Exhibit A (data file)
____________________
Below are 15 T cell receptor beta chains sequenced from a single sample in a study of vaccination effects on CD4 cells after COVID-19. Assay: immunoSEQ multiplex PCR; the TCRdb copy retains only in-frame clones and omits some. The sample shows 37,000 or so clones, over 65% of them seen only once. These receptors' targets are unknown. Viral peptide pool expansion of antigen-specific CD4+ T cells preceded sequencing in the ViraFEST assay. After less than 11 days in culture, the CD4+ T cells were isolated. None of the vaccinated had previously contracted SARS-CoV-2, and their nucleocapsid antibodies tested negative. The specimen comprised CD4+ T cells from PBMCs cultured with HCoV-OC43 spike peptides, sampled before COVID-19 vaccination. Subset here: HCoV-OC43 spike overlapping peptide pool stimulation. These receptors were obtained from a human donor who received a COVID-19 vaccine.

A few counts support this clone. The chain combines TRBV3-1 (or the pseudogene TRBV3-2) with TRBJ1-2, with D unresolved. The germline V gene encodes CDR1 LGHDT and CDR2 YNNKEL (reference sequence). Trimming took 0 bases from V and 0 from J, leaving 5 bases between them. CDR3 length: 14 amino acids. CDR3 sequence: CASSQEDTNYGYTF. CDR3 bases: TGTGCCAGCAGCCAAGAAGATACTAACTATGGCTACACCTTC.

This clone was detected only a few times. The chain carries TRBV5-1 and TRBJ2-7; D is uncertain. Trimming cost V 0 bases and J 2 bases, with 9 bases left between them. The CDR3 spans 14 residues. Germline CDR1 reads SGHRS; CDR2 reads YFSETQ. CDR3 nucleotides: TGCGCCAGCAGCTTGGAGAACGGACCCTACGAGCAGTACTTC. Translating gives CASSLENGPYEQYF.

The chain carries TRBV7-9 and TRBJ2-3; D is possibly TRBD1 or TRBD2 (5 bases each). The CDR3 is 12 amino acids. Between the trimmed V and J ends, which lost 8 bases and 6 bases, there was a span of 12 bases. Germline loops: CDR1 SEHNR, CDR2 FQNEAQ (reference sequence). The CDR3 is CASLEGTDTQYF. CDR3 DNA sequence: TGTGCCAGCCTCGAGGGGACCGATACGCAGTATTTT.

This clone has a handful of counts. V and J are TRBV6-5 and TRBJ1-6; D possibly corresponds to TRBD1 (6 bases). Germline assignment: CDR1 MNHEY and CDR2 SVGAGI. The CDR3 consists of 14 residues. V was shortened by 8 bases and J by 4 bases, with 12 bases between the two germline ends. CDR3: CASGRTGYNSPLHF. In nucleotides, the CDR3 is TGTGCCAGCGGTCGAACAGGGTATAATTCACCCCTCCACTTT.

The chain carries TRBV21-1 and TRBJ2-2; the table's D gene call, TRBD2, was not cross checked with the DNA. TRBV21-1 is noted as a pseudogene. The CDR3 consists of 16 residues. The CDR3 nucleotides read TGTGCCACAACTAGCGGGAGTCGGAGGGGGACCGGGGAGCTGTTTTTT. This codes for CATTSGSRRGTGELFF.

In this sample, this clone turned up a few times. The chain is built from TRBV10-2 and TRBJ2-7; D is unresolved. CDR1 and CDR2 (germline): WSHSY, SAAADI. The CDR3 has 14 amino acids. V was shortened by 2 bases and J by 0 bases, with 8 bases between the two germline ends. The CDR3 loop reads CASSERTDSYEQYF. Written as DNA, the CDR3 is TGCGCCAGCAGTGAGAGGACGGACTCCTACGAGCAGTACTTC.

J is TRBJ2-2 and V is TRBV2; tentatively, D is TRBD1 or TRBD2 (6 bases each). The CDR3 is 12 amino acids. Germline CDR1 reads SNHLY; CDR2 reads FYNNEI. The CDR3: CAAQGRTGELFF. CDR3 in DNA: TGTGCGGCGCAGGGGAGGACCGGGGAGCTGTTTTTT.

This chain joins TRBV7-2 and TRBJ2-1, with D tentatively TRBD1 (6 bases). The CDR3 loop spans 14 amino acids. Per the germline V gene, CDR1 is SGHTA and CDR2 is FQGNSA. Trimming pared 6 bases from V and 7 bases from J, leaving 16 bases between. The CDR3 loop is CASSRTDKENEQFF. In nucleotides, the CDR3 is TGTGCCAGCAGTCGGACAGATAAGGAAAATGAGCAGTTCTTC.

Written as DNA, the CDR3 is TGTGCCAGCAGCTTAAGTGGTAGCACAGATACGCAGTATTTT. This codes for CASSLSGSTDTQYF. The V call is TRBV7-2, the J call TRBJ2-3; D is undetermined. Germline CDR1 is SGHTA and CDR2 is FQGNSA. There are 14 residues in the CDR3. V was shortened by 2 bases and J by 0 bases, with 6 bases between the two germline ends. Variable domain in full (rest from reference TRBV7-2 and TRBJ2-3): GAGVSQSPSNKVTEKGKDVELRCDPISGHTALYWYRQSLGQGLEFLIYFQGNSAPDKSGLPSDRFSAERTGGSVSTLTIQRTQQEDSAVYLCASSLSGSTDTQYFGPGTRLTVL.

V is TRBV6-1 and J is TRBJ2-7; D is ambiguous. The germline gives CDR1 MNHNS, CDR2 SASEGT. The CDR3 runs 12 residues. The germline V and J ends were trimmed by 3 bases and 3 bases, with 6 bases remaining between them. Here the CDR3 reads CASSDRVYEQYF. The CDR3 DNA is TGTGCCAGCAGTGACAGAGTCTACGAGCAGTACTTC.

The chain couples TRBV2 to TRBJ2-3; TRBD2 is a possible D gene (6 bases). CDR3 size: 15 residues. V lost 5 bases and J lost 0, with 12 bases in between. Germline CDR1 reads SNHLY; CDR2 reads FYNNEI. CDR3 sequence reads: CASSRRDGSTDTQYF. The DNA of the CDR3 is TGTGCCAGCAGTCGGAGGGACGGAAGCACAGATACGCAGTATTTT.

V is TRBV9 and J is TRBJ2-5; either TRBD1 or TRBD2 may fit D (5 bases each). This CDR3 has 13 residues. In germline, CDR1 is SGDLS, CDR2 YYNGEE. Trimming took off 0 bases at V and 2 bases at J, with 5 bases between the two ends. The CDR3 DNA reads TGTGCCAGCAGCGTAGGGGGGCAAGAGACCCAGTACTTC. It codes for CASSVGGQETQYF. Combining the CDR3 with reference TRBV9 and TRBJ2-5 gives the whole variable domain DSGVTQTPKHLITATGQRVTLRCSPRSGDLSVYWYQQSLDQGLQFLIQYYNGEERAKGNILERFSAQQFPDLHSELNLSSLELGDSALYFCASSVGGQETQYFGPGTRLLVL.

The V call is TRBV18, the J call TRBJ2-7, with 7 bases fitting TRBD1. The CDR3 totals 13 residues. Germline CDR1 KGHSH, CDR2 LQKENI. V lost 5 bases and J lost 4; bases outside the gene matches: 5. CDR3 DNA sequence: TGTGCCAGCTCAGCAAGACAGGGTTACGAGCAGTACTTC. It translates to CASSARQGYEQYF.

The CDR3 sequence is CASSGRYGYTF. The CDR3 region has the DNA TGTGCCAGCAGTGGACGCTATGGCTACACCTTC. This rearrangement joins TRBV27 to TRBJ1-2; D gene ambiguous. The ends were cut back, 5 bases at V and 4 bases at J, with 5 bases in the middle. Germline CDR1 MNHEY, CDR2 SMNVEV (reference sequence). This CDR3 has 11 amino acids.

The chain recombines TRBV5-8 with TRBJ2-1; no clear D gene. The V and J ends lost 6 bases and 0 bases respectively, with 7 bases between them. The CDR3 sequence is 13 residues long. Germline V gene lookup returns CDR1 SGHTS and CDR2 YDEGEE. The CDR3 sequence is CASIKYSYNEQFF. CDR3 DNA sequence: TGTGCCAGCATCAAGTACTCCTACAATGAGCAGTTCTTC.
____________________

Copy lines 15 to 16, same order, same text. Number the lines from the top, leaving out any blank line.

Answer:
The CDR3 sequence is CASSGRYGYTF. The CDR3 region has the DNA TGTGCCAGCAGTGGACGCTATGGCTACACCTTC. This rearrangement joins TRBV27 to TRBJ1-2; D gene ambiguous. The ends were cut back, 5 bases at V and 4 bases at J, with 5 bases in the middle. Germline CDR1 MNHEY, CDR2 SMNVEV (reference sequence). This CDR3 has 11 amino acids.

The chain recombines TRBV5-8 with TRBJ2-1; no clear D gene. The V and J ends lost 6 bases and 0 bases respectively, with 7 bases between them. The CDR3 sequence is 13 residues long. Germline V gene lookup returns CDR1 SGHTS and CDR2 YDEGEE. The CDR3 sequence is CASIKYSYNEQFF. CDR3 DNA sequence: TGTGCCAGCATCAAGTACTCCTACAATGAGCAGTTCTTC.